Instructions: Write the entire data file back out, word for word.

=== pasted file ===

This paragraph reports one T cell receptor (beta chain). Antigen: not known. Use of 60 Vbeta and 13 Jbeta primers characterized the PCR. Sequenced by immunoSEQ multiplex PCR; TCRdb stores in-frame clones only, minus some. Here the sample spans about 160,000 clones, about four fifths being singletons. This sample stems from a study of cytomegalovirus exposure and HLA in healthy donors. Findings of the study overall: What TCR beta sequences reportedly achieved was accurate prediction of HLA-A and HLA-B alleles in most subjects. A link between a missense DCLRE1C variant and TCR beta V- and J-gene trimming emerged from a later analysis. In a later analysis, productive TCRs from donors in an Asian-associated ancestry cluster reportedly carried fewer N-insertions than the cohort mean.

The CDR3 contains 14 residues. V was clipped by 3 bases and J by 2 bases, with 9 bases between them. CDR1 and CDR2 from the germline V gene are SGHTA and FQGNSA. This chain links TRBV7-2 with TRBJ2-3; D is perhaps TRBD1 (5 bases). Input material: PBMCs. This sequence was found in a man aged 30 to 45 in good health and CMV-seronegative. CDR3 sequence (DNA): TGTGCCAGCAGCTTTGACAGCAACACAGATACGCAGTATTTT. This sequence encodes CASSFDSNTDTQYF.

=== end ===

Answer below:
This paragraph reports one T cell receptor (beta chain). Antigen: not known. Use of 60 Vbeta and 13 Jbeta primers characterized the PCR. Sequenced by immunoSEQ multiplex PCR; TCRdb stores in-frame clones only, minus some. Here the sample spans about 160,000 clones, about four fifths being singletons. This sample stems from a study of cytomegalovirus exposure and HLA in healthy donors. Findings of the study overall: What TCR beta sequences reportedly achieved was accurate prediction of HLA-A and HLA-B alleles in most subjects. A link between a missense DCLRE1C variant and TCR beta V- and J-gene trimming emerged from a later analysis. In a later analysis, productive TCRs from donors in an Asian-associated ancestry cluster reportedly carried fewer N-insertions than the cohort mean.

The CDR3 contains 14 residues. V was clipped by 3 bases and J by 2 bases, with 9 bases between them. CDR1 and CDR2 from the germline V gene are SGHTA and FQGNSA. This chain links TRBV7-2 with TRBJ2-3; D is perhaps TRBD1 (5 bases). Input material: PBMCs. This sequence was found in a man aged 30 to 45 in good health and CMV-seronegative. CDR3 sequence (DNA): TGTGCCAGCAGCTTTGACAGCAACACAGATACGCAGTATTTT. This sequence encodes CASSFDSNTDTQYF.